Adolescence and young adulthood can be a time of self-doubt and body image issues. For those living with a skin condition, these insecurities are intensified.
Atopic eczema is a hereditary skin disease that causes inflammation of the skin leaving it dry and prone to infection. For 75% of children eczema clears before the teenage years, according to UCD School of Medicine and Medical Science.
Unfortunately, others suffer from eczema well into their teens and later. Sorcha, aged 21, is one of those people. She has chronic atopic dermatitis since she was six months old. Her skin has dry scaly patches, particularly at her joints. If the skin is very dry it can ooze or bleed.
At 21, Sorcha is experiencing a flare up of eczema: “I’ve got a bit that’s growing under my foot at the moment. Socks are sticking to me and it’s sore to walk.” There are many factors that worsen it. “Stress is a big thing for me,” she says. Animal hair is another trigger.
Growing up with Eczema was tough for Sorcha. “When I was really young I didn’t realise I was different at all.” But when she got to primary school she experienced a lot of bullying. “The first thing they’d ask was is it catching.” The taunting got so bad she had to change school.
She grew in confidence as she entered her teens and started wearing t-shirts and skirts at age 13. But she still experienced bullying in secondary school, which affected her self-image. ‘How are the lads going to find me attractive with all this?’ she asked herself.
Sorcha feels a constant itch from the eczema affected areas of her body and the urge to scratch is tough to resist. “People say to me in a condescending way ‘stop scratching’… they don’t realise how much it hurts when I don’t scratch.” She would like to see more support services for young people with skin conditions.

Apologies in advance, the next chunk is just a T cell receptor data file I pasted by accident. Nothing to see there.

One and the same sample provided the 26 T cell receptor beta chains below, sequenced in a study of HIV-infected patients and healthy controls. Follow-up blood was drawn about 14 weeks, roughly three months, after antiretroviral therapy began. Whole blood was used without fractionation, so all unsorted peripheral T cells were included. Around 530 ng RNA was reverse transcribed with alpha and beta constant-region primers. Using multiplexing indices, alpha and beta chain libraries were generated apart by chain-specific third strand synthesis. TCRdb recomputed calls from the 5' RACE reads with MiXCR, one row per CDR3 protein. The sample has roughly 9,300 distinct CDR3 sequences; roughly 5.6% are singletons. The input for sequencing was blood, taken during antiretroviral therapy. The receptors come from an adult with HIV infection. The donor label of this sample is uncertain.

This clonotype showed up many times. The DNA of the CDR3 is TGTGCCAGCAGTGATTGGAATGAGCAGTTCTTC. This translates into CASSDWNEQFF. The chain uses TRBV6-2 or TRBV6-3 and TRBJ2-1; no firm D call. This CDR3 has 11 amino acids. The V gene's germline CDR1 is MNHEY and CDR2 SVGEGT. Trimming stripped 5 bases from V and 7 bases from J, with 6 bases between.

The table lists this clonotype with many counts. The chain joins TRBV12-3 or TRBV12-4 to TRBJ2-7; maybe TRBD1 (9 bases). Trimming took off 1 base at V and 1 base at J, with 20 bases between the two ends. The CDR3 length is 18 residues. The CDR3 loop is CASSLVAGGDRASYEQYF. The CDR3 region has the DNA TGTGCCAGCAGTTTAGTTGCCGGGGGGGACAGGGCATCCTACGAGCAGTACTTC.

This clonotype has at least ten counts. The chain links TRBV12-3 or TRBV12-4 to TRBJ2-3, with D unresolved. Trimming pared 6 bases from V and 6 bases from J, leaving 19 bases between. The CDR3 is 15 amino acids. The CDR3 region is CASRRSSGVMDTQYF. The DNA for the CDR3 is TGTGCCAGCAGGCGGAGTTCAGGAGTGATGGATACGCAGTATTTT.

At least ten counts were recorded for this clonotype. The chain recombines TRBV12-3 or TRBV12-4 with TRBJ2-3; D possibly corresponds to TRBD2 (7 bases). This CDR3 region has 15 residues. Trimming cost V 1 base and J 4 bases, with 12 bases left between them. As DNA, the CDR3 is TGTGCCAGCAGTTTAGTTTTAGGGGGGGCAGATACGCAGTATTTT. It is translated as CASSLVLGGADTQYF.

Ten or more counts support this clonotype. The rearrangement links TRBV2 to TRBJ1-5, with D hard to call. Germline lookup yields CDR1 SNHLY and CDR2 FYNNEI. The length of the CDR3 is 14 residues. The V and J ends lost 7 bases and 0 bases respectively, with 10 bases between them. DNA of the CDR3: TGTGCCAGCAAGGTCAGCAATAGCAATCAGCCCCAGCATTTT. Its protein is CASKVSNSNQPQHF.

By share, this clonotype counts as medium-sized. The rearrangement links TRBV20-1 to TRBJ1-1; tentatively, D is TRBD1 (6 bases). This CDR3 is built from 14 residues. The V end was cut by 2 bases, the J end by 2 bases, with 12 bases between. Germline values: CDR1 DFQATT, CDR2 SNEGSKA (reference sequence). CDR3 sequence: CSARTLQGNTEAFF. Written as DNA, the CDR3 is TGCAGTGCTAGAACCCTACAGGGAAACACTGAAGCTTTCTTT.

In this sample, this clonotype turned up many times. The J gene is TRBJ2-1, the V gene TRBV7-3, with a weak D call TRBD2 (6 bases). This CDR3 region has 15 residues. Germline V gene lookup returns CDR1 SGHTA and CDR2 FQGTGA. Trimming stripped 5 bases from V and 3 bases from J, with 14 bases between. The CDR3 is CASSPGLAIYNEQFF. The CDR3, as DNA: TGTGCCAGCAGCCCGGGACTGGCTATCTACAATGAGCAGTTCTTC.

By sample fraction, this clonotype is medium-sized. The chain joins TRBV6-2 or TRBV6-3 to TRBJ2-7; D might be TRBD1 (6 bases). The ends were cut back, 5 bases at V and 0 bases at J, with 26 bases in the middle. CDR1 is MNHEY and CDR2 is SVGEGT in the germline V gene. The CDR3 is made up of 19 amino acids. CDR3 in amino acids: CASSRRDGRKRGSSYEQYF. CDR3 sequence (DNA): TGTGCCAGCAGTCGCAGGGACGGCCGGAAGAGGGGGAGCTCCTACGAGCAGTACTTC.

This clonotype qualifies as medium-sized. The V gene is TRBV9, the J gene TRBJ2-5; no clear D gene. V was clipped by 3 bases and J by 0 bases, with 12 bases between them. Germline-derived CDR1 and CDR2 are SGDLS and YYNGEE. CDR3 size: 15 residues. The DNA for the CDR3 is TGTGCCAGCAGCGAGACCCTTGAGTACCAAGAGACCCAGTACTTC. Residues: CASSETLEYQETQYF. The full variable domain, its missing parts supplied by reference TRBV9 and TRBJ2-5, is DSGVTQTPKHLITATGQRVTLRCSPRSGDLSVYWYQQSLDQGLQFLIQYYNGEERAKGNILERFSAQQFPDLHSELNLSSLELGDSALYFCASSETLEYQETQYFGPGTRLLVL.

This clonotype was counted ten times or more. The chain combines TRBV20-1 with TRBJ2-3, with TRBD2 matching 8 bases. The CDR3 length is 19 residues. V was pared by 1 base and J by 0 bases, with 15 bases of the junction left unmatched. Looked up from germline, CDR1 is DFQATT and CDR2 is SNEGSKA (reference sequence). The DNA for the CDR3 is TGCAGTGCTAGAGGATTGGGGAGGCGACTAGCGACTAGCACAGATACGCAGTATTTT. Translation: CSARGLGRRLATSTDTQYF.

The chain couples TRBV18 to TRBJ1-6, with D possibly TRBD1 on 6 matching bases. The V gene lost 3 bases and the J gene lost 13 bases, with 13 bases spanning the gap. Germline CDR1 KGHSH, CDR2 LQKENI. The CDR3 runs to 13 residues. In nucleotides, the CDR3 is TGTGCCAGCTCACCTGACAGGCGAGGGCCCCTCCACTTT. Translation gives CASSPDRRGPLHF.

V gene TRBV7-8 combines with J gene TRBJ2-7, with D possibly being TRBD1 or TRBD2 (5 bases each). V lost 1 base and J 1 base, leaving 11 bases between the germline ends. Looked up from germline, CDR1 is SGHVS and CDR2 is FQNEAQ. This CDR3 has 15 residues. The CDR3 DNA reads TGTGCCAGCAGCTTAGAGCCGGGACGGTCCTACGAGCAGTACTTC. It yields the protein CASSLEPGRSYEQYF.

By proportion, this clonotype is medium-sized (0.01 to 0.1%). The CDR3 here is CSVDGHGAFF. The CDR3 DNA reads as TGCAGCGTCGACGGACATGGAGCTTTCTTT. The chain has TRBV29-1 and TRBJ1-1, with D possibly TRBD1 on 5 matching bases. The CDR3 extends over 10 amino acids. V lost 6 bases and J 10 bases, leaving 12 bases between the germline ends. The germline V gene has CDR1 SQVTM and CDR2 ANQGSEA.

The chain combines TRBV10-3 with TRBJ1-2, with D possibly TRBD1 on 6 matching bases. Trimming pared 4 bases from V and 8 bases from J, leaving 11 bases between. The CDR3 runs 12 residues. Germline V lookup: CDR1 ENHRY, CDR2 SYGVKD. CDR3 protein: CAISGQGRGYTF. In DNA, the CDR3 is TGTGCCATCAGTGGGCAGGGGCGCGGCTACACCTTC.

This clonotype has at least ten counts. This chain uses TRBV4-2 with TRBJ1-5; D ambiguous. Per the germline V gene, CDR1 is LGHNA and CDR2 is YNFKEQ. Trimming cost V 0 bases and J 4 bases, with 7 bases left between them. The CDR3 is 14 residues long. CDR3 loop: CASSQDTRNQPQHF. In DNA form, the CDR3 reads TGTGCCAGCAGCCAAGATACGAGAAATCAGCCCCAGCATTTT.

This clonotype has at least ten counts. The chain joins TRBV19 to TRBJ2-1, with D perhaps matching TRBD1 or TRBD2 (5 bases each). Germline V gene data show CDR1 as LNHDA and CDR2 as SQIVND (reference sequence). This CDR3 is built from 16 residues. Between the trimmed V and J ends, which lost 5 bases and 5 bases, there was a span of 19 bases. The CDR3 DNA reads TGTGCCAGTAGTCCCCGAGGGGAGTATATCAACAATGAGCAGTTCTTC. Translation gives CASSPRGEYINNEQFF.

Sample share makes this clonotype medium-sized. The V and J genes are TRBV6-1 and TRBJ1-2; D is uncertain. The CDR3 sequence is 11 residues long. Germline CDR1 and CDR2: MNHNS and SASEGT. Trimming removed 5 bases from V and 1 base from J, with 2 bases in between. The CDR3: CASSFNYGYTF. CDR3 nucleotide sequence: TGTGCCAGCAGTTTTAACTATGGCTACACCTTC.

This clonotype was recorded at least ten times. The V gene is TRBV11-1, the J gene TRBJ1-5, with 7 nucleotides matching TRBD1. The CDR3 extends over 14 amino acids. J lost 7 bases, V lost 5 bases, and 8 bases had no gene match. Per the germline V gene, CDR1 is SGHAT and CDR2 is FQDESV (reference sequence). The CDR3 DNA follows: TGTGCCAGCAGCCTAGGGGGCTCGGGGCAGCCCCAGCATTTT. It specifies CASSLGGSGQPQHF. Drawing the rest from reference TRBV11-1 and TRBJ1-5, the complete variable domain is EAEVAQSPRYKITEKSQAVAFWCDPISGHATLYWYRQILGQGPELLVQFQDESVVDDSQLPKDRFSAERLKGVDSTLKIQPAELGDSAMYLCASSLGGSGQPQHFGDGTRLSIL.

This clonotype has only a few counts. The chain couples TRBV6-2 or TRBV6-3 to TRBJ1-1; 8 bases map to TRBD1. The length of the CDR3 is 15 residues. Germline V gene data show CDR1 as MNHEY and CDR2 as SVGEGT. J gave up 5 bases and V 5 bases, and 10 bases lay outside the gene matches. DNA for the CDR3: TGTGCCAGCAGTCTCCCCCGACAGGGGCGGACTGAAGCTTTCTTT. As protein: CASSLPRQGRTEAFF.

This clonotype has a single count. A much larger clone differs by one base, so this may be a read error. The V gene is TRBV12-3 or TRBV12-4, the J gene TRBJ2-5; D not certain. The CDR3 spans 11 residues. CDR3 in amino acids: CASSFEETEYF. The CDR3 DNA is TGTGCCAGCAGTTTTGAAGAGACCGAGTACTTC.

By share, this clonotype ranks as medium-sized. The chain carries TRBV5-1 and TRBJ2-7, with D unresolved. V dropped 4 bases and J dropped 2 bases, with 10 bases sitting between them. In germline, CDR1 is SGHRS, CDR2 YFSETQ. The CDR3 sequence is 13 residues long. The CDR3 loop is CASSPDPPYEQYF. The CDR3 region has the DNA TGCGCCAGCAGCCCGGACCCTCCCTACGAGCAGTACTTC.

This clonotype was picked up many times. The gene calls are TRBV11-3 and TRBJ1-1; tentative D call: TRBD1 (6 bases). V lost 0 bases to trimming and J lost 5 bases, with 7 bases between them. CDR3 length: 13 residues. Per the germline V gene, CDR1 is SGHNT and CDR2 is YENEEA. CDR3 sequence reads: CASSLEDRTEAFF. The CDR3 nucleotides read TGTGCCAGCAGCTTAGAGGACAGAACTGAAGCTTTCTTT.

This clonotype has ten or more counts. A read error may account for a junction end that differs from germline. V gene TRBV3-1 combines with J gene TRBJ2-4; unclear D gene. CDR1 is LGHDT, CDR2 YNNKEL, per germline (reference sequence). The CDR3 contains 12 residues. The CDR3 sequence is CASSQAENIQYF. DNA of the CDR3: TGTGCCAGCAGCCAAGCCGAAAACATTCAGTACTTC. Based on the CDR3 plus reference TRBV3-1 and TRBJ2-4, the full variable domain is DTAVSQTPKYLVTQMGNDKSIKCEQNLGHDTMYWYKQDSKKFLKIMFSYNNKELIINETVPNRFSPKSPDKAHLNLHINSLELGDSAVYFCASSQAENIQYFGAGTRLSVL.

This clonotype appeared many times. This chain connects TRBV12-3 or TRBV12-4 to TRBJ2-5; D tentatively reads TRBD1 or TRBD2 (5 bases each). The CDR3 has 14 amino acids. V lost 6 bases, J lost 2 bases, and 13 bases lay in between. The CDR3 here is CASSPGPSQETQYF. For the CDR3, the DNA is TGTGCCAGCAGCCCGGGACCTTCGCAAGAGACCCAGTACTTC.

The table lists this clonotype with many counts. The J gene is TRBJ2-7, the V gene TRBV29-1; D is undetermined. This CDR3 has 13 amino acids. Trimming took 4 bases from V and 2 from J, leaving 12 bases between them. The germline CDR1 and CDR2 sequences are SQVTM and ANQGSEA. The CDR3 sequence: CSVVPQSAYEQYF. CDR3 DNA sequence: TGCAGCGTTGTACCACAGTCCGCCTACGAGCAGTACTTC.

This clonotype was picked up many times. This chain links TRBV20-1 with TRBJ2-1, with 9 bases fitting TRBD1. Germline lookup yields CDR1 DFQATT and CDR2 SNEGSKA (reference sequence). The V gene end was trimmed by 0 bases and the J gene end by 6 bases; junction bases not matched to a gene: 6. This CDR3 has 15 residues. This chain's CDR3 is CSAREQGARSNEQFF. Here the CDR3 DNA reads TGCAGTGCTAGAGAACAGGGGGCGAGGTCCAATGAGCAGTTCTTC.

Another genetic skin condition is psoriasis. According to the Irish Skin Foundation it affects over 100,000 people in Ireland. Michael, in his 20s, experienced a bad breakout in early 2013. One day he noticed some itchy spots on his torso after showering. Just over a week the spots had spread all around his torso, his armpits, on his back and arms. Soon it was on his lower body.
“I thought there was no end in sight and that I would be disfigured especially as some spots reached my face,” he says.
Michael went to the GP and was diagnosed with Guttate psoriasis. This form of psoriasis causes small drop like pink spots to form on the skin and is less common than plaque psoriasis. He was prescribed a three week course of penicillin. Michael had to make changes to his diet and use medicated moisturiser.
He became aware of the factors that bring on psoriasis. “It’s exacerbated by stress, alcohol, bad diet and intense exercise.” Michael had to stop going to the gym while he had the break out as Guttate [soriasis is worsened by sweat. Apart from these measures, all he could do was wait for the outbreak to clear.
“Your confidence is at an all-time low,” says Michael “It’s the mental things that brought me to my knees. I thought it would get worse and worse.” He did get support and advice from his family and friends but he suggests counselling to anyone very upset.
Both Michael and Sorcha have learnt to manage their skin condition. Michael’s flare up of psoriasis has cleared. He’s returned to the gym. “I will be better educated and prepared mentally for a ‘next time’” he says. His advice to others is to “be patient and keep yourself from panicking”.
Sorcha says she never lets her Eczema hold her back from doing anything. “It’s the reason I stopped caring what other people thought, and even if does affect how I live my life, I find a way around it.”
She’s hopeful and upbeat about the future. “It can always get better, or more manageable. The body changes every seven years, and I've known people older than me to grow out of it.”